I thought our “world first” Calculated Course Rating system was fairer, as it used the overall performance of the field to determine how well you played, thus allowing for both course toughness and playing conditions (weather etc) on the day.

The second, and probably the more important thing I don’t like about the new calculation method is that it allows more rapid increases in handicap, and, overall, more volatility.

Proponents of the new system have criticized the old method which quickly reduced the handicap of a player who had a ‘day out’ with a great score. I’m not sure that was too much of a problem. Anyone who wins their club comp with 45 points is clearly able to play (albeit once off) 9 or so shots better than their old handicap – so an immediate reduction (probably by about 3) seems reasonable. Enjoy your win, and then if you simply cannot repeat the performance over the next 30 rounds you will be back where you started (increase hcp by 0.1 per round x 30 rounds).

With the new system, and especially if handicaps are only to be recalculated once per fortnight, the player who produces a brilliant 45 points is free to play off the same handicap for several more rounds – and depending upon what old scores drop out of his ‘most recent 20’ his mark may even INCREASE!!!

I reckon it’s ripe for manipulation – go away to a golf school, practice, and then come home and win several events in a row before your handicap catches up with you.

Alternatively, note where your good scores are amongst your 20 most recent, and ensure that before you enter that important event they are getting pretty old – ideally you want all your really good scores in the 16th to 20th positions. Then all you need do is go and play 5 rounds on some tough tracks (Moonah Links?) in rough weather – and even without ‘handbraking’ (ie deliberately playing below ability) you’re almost certain to see quite a jump in your calculated handicap. You’ll now be able to play from this new mark for several rounds – ideal to win that 4-day trip away with your mates!

Even without any deliberate attempt at manipulation, we’re already seeing the effects of this volatility.

Because higher handicappers are almost always more erratic in their scores than low markers, we’re seeing the former 18 marker suddenly get a calculated handicap of 25 just because of the way a few good rounds drop out of his recent 20 and are replaced by poor rounds. The same will almost never happen for a 2 marker.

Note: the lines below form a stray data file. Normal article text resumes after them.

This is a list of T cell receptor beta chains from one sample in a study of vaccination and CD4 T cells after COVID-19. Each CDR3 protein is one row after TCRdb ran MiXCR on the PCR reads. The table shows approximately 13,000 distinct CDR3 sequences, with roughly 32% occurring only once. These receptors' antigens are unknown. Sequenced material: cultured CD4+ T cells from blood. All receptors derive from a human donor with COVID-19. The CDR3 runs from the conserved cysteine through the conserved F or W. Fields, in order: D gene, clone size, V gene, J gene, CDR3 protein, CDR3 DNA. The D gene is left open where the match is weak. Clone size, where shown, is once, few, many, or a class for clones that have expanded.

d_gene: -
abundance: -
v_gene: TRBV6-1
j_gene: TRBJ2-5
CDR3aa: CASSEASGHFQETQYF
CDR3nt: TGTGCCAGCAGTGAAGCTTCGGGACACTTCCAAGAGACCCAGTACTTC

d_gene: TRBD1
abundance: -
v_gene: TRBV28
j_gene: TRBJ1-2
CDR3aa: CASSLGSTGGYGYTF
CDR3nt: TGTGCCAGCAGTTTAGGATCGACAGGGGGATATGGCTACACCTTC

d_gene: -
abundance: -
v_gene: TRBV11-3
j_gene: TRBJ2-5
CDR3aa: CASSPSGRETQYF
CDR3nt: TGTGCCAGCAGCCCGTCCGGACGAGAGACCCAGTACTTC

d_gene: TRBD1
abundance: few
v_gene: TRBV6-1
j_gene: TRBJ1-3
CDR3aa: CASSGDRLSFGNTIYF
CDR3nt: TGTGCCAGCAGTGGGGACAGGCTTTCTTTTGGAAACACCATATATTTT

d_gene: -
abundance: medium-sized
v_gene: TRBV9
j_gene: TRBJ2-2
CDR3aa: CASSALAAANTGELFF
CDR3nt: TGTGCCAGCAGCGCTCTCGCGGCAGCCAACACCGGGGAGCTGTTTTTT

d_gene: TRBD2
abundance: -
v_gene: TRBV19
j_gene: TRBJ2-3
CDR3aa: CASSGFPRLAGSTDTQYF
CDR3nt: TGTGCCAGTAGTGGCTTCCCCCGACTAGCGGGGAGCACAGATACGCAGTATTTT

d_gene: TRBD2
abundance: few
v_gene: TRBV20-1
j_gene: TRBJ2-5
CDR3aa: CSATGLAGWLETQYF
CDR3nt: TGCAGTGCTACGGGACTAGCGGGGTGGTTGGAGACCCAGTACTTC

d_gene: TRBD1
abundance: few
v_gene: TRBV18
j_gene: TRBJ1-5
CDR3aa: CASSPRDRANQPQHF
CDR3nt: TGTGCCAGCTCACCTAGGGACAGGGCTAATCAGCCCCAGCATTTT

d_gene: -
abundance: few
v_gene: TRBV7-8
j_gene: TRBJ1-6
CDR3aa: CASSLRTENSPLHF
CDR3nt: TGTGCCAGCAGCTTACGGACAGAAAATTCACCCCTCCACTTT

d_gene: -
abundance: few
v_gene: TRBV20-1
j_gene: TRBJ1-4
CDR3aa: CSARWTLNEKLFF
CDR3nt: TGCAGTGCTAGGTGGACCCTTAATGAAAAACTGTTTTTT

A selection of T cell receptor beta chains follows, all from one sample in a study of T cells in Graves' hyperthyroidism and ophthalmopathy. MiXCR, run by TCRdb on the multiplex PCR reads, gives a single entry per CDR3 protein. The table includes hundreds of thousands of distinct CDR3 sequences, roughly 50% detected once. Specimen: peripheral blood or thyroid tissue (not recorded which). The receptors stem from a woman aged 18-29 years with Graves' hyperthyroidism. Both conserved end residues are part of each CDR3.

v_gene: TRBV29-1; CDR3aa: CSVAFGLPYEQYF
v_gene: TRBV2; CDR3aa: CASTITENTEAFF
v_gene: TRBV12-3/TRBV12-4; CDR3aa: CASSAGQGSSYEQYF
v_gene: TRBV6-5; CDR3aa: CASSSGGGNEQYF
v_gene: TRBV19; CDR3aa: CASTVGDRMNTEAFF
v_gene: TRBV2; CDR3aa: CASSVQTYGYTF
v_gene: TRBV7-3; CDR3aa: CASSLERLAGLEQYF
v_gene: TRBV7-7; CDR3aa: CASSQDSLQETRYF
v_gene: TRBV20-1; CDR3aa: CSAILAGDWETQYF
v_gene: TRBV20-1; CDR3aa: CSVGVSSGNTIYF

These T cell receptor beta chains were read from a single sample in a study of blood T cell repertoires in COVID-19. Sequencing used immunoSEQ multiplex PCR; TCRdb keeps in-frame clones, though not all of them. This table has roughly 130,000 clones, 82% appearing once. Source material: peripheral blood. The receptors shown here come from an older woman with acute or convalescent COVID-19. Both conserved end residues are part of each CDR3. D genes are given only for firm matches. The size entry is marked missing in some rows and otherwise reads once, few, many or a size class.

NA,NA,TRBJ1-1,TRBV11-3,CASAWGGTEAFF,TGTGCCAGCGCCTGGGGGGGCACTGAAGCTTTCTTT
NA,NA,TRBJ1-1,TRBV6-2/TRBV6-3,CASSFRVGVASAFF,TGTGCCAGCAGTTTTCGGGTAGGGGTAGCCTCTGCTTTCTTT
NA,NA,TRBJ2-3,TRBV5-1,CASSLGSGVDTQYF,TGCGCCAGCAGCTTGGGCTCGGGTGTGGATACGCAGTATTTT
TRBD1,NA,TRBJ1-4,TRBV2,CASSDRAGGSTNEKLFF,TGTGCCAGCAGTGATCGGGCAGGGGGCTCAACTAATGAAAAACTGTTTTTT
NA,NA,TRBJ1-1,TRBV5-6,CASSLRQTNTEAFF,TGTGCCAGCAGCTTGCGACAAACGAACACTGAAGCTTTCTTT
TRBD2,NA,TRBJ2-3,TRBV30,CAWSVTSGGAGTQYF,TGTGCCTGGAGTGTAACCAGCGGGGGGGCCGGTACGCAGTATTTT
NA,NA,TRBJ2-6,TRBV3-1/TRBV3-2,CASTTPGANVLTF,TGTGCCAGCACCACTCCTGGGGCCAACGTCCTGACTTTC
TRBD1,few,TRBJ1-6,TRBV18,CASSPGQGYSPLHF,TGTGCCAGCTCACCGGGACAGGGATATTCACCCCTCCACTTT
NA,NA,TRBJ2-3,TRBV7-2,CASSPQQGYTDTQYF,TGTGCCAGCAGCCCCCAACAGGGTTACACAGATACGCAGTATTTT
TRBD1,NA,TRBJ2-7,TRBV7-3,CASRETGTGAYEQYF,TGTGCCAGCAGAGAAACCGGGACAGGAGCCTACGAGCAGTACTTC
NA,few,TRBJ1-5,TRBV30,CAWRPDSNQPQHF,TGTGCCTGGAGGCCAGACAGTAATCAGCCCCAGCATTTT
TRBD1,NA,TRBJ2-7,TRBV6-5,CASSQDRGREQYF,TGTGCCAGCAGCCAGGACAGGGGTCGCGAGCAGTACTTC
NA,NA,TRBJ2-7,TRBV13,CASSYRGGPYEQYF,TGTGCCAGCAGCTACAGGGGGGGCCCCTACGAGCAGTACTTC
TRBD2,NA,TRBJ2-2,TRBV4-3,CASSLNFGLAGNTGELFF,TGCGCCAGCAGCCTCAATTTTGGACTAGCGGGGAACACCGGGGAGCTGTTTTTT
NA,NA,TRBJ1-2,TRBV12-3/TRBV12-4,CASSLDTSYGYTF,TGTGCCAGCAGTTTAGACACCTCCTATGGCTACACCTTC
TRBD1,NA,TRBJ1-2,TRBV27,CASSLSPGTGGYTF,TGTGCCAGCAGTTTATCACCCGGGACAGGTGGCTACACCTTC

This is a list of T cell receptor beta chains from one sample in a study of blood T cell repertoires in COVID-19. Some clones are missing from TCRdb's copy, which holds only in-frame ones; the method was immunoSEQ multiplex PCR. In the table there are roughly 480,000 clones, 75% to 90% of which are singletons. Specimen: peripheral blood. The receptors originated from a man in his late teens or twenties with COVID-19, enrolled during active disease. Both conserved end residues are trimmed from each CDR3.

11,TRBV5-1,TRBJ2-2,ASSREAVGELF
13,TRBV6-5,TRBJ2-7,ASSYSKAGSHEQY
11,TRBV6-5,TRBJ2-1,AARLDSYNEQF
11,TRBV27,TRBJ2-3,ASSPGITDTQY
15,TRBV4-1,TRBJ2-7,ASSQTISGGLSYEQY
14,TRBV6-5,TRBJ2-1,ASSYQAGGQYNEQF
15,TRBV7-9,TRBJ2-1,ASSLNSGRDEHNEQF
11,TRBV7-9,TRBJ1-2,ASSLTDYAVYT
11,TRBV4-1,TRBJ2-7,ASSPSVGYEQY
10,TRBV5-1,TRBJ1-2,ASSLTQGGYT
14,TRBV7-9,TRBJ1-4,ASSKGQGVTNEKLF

The new system will be improved when the “US Slope” factor is introduced, perhaps in about 12 months time. Slope will be a more rigorous evaluation of course difficulty than the current CR system, and will include a factor for prevailing weather (but not daily weather). When sufficient Australian courses have been rated for “slope”, then your handicap will be adjusted according to a published table so that you obtain more shots on a high slope course, and fewer on a low slope course. (Slope can range from 55 to 155, with 113 being considered a course of average difficulty.) So on a local/easy track, your handicap for the day may be, say, a 12, while on a monster it could be a 17 or 18.

Finally, Golf Australia intends to introduce an amended version of the US “Equitable Stroke Control” which sets a maximum score per hole when calculating your handicap and is used to minimise the effects of “blowout holes” on your handicap.

Currently, in a stroke round, any hole on which you score more than a nett 2-over par is reduced to a nett double bogey (5 for a par 3, 7 for a par 5) – ie the lowest score for which you receive zero Stableford points. If your handicap is 18, then this would be 6 on a par 3 and 8 on a par 5.

With ESC, all your strokes count in the daily round (assuming it is stroke play). But only the adjusted scores (max nett double bogey) are used to calculate your ‘played to’ differential and thus count towards your handicap.

In order to eliminate the very high stroke scores, players will be asked to mark a Stableford score that will be submitted to the GolfLink computer.